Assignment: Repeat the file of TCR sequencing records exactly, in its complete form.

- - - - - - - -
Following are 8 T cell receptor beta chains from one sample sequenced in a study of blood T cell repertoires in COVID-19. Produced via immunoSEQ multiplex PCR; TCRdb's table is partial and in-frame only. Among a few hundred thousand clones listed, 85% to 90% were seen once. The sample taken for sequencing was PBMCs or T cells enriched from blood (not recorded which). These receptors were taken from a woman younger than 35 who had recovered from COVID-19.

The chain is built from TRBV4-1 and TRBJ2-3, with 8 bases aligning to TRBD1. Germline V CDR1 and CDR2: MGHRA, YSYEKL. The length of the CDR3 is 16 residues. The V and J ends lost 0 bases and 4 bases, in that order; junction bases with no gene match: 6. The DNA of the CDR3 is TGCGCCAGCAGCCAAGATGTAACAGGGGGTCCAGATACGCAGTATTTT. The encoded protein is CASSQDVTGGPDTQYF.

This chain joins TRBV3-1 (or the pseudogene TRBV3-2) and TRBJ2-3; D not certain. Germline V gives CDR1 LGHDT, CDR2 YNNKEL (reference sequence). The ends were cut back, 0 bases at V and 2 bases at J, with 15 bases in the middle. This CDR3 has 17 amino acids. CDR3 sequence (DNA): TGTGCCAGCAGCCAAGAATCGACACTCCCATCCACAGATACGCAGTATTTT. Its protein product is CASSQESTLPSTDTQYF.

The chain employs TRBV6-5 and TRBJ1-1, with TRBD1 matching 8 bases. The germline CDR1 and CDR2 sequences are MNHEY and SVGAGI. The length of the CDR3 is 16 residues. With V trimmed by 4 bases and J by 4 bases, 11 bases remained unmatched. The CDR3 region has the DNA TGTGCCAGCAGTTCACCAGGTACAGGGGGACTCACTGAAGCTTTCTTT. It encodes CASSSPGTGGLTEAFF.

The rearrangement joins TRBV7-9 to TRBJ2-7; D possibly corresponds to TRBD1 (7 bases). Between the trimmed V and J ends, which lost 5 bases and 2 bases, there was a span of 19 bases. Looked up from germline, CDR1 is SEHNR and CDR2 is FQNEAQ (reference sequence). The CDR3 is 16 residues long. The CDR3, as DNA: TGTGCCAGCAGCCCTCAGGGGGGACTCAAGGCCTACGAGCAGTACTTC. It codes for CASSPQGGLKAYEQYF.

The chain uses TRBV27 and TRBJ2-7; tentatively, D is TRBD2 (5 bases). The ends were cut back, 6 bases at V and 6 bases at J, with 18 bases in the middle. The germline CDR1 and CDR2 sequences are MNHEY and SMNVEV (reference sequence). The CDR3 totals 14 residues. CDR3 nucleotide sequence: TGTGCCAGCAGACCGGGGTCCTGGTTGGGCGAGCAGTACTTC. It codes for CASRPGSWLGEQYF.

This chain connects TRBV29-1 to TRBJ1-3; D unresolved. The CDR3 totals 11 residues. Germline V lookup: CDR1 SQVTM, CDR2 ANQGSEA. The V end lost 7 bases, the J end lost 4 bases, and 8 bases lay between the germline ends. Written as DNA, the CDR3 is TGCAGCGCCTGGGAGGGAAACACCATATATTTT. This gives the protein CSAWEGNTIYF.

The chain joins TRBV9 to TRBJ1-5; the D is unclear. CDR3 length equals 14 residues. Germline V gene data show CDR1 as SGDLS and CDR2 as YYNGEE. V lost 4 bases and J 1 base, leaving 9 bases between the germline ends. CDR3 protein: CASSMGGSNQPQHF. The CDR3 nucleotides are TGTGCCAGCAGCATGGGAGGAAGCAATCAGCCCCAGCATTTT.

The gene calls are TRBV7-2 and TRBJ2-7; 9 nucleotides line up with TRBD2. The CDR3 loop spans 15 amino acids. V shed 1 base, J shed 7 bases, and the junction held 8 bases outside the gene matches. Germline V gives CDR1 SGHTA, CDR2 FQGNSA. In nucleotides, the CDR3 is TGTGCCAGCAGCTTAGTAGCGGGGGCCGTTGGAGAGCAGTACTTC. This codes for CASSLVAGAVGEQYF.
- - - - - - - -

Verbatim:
Following are 8 T cell receptor beta chains from one sample sequenced in a study of blood T cell repertoires in COVID-19. Produced via immunoSEQ multiplex PCR; TCRdb's table is partial and in-frame only. Among a few hundred thousand clones listed, 85% to 90% were seen once. The sample taken for sequencing was PBMCs or T cells enriched from blood (not recorded which). These receptors were taken from a woman younger than 35 who had recovered from COVID-19.

The chain is built from TRBV4-1 and TRBJ2-3, with 8 bases aligning to TRBD1. Germline V CDR1 and CDR2: MGHRA, YSYEKL. The length of the CDR3 is 16 residues. The V and J ends lost 0 bases and 4 bases, in that order; junction bases with no gene match: 6. The DNA of the CDR3 is TGCGCCAGCAGCCAAGATGTAACAGGGGGTCCAGATACGCAGTATTTT. The encoded protein is CASSQDVTGGPDTQYF.

This chain joins TRBV3-1 (or the pseudogene TRBV3-2) and TRBJ2-3; D not certain. Germline V gives CDR1 LGHDT, CDR2 YNNKEL (reference sequence). The ends were cut back, 0 bases at V and 2 bases at J, with 15 bases in the middle. This CDR3 has 17 amino acids. CDR3 sequence (DNA): TGTGCCAGCAGCCAAGAATCGACACTCCCATCCACAGATACGCAGTATTTT. Its protein product is CASSQESTLPSTDTQYF.

The chain employs TRBV6-5 and TRBJ1-1, with TRBD1 matching 8 bases. The germline CDR1 and CDR2 sequences are MNHEY and SVGAGI. The length of the CDR3 is 16 residues. With V trimmed by 4 bases and J by 4 bases, 11 bases remained unmatched. The CDR3 region has the DNA TGTGCCAGCAGTTCACCAGGTACAGGGGGACTCACTGAAGCTTTCTTT. It encodes CASSSPGTGGLTEAFF.

The rearrangement joins TRBV7-9 to TRBJ2-7; D possibly corresponds to TRBD1 (7 bases). Between the trimmed V and J ends, which lost 5 bases and 2 bases, there was a span of 19 bases. Looked up from germline, CDR1 is SEHNR and CDR2 is FQNEAQ (reference sequence). The CDR3 is 16 residues long. The CDR3, as DNA: TGTGCCAGCAGCCCTCAGGGGGGACTCAAGGCCTACGAGCAGTACTTC. It codes for CASSPQGGLKAYEQYF.

The chain uses TRBV27 and TRBJ2-7; tentatively, D is TRBD2 (5 bases). The ends were cut back, 6 bases at V and 6 bases at J, with 18 bases in the middle. The germline CDR1 and CDR2 sequences are MNHEY and SMNVEV (reference sequence). The CDR3 totals 14 residues. CDR3 nucleotide sequence: TGTGCCAGCAGACCGGGGTCCTGGTTGGGCGAGCAGTACTTC. It codes for CASRPGSWLGEQYF.

This chain connects TRBV29-1 to TRBJ1-3; D unresolved. The CDR3 totals 11 residues. Germline V lookup: CDR1 SQVTM, CDR2 ANQGSEA. The V end lost 7 bases, the J end lost 4 bases, and 8 bases lay between the germline ends. Written as DNA, the CDR3 is TGCAGCGCCTGGGAGGGAAACACCATATATTTT. This gives the protein CSAWEGNTIYF.

The chain joins TRBV9 to TRBJ1-5; the D is unclear. CDR3 length equals 14 residues. Germline V gene data show CDR1 as SGDLS and CDR2 as YYNGEE. V lost 4 bases and J 1 base, leaving 9 bases between the germline ends. CDR3 protein: CASSMGGSNQPQHF. The CDR3 nucleotides are TGTGCCAGCAGCATGGGAGGAAGCAATCAGCCCCAGCATTTT.

The gene calls are TRBV7-2 and TRBJ2-7; 9 nucleotides line up with TRBD2. The CDR3 loop spans 15 amino acids. V shed 1 base, J shed 7 bases, and the junction held 8 bases outside the gene matches. Germline V gives CDR1 SGHTA, CDR2 FQGNSA. In nucleotides, the CDR3 is TGTGCCAGCAGCTTAGTAGCGGGGGCCGTTGGAGAGCAGTACTTC. This codes for CASSLVAGAVGEQYF.